The assessment itself makes sense and I see no problems with it. I think the traditional arduous packtest is a joke and offers a false sense of security. I’m assuming you’re looking at your assessment similar to the military: cammies/boots and utes for various events; test as you perform.
My concern and confusion is from the runs with boots. From my observation and experience, many use boots such as Whites, which have a narrow heel and less stability than some of the more modern boots such as Scarpa Fuegos, etc. This correlates with boots used in the military (outdoor/field application) which have more stable sole profiles and support. Additionally, many mil schools have moved away from using boots with running specific tasks (the task is running, not a ruck or land navigation and figure-it-out-for-yourself). Its also a bit of a concern from a safety standpoint with sprints and a max effort 3 mile run. What is the benefit of boots vs shoes in these two assessments while the candidate has a 10 minute period before the ruck? This is also under the assumption of assessment being on track, road, or something similar.
Thank you for your time and being progressive. Hopefully my question and thoughts came across correctly.
My hope is the assessment will be as mission-direct as possible, including gear. I’ll play devil’s advocate with you here…..
Absolutely, completing this assessment in your full fire uniform, including boots, and carrying a hand tool the whole time would suck – especially on a hot day – similar to the hot weather that produces forest fires. It would be more comfortable and times would be faster to complete it in shorts, sneakers, and a t-shirt.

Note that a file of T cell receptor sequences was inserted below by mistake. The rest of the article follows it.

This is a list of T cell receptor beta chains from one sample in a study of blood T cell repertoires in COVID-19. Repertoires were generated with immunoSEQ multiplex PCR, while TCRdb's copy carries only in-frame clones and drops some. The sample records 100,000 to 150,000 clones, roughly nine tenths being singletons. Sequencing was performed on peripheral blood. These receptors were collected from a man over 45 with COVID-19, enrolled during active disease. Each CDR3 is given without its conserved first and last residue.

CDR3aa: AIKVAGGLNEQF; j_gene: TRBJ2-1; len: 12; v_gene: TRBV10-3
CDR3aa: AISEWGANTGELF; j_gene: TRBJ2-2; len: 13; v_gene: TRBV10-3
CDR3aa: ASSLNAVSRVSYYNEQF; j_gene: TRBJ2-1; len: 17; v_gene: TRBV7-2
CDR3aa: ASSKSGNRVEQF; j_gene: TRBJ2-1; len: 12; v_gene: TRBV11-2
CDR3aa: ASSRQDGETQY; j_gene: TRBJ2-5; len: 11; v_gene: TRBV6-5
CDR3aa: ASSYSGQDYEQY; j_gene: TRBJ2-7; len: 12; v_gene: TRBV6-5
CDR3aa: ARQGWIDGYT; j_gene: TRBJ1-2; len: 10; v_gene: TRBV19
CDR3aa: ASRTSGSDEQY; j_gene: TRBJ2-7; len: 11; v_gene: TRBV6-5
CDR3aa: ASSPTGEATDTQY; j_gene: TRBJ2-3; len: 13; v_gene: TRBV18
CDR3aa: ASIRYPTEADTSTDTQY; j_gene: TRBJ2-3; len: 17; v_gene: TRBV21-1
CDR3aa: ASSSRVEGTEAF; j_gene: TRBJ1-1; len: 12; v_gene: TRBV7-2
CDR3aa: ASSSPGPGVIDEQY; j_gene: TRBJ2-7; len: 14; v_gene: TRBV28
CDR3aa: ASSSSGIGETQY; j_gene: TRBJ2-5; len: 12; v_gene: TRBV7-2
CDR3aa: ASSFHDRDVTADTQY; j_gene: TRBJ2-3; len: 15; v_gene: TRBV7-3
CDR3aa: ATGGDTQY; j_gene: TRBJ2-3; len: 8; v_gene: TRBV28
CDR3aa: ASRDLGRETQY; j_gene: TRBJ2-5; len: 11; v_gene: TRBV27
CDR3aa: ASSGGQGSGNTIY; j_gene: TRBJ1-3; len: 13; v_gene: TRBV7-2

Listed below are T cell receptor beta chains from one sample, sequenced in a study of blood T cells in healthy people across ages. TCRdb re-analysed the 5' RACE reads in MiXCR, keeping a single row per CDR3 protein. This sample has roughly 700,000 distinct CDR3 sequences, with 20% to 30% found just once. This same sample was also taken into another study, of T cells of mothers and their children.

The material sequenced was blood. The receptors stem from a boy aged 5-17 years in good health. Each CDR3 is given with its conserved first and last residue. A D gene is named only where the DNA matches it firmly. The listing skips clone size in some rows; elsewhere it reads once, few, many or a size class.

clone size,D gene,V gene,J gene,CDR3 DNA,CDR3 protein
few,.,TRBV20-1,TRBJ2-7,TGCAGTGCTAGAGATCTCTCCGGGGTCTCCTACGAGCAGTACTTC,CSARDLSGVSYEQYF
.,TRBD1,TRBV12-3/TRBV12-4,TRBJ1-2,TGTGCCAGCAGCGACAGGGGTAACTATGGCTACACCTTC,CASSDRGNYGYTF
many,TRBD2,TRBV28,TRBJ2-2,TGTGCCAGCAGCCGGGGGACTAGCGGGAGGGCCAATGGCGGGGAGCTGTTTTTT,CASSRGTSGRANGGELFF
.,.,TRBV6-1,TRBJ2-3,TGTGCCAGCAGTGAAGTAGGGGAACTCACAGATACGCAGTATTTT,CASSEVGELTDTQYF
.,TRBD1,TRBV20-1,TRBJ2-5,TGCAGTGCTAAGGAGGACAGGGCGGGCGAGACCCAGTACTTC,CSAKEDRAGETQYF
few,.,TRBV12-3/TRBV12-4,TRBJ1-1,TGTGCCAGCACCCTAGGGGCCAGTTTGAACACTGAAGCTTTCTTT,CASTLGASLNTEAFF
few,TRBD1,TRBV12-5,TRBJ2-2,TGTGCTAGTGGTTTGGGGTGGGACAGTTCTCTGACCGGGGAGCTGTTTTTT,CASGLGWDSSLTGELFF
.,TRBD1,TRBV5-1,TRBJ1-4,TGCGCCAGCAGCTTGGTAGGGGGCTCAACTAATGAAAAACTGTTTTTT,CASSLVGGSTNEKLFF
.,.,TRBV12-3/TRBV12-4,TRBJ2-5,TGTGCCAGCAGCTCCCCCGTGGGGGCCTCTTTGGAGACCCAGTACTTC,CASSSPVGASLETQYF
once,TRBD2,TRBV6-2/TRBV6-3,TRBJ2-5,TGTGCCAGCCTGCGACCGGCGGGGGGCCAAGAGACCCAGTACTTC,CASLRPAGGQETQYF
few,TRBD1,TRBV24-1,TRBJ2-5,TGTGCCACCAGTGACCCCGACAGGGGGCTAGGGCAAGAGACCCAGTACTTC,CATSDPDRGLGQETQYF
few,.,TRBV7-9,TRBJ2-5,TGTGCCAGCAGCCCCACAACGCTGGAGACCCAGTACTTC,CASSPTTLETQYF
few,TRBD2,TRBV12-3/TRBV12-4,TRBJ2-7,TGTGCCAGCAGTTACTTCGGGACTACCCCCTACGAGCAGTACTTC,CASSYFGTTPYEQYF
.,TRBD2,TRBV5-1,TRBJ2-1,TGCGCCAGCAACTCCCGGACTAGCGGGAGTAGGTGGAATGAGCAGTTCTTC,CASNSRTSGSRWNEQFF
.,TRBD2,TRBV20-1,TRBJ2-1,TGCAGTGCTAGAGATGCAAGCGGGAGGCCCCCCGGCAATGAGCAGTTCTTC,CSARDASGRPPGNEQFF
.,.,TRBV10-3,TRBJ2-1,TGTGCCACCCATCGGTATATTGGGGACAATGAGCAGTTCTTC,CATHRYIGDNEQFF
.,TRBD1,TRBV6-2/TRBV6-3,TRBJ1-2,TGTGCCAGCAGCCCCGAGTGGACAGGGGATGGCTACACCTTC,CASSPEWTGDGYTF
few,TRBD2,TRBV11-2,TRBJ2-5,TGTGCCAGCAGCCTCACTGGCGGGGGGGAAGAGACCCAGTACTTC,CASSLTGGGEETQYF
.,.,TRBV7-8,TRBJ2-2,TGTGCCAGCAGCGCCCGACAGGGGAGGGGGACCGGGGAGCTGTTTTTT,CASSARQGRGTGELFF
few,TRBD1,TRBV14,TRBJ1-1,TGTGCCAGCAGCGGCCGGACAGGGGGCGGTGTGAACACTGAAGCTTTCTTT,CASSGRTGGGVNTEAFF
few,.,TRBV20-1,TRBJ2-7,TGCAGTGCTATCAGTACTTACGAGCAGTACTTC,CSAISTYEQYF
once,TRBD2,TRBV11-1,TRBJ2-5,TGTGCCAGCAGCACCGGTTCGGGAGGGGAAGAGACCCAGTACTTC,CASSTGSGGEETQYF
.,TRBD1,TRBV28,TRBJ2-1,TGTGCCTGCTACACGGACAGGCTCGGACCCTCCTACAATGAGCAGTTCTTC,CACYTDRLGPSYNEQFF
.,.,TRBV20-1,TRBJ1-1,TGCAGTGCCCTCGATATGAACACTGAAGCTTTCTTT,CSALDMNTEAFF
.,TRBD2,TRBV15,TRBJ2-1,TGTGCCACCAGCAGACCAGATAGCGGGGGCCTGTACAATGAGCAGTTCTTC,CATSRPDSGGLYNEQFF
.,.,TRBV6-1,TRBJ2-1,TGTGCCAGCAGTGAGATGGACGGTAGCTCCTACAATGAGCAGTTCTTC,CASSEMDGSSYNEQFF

Military loading matches or exceeds wildland firefighter loading yet military guys don’t buy/use Whites-style boots. I’m not sure asking guys to run 3 miles wouldn’t be something that couldn’t happen in the field. Indeed, in the field, esp. with the downhills, wouldn’t it be harder in boots with narrow, high heels?
I’m no expert on wildland fire feet – but understand “Whites” style aren’t the only choice. Danner’s Wildland “Tactical” and the Haix Missoula boots look pretty similar to military boots I’ve seen and are reg compliant. Is it up to the firefighter? If so, this is an equipment decision on his/her part – along with uniform, pack, etc. Are “Whites” style boots chosen out of performance, or tradition? In general, we believe it’s better to find equipment deficiencies in training.
Military guys regularly run and ruck run, in boots. Especially at selections and schools. I understand the injury issues. But, typical line unit Army fitness programming is focused on bodyweight movements and unloaded running, yet guys in the field wear 45 pounds of gear minimum, and upwards of 100+ pounds on overnight patrols. This takes some serious strength which bodyweight – only work can’t produce. I wonder if the injuries aren’t somewhat linked to taking guys who only run unloaded in tennis shoes, throwing a heavy pack on them, and making them run or ruck fast.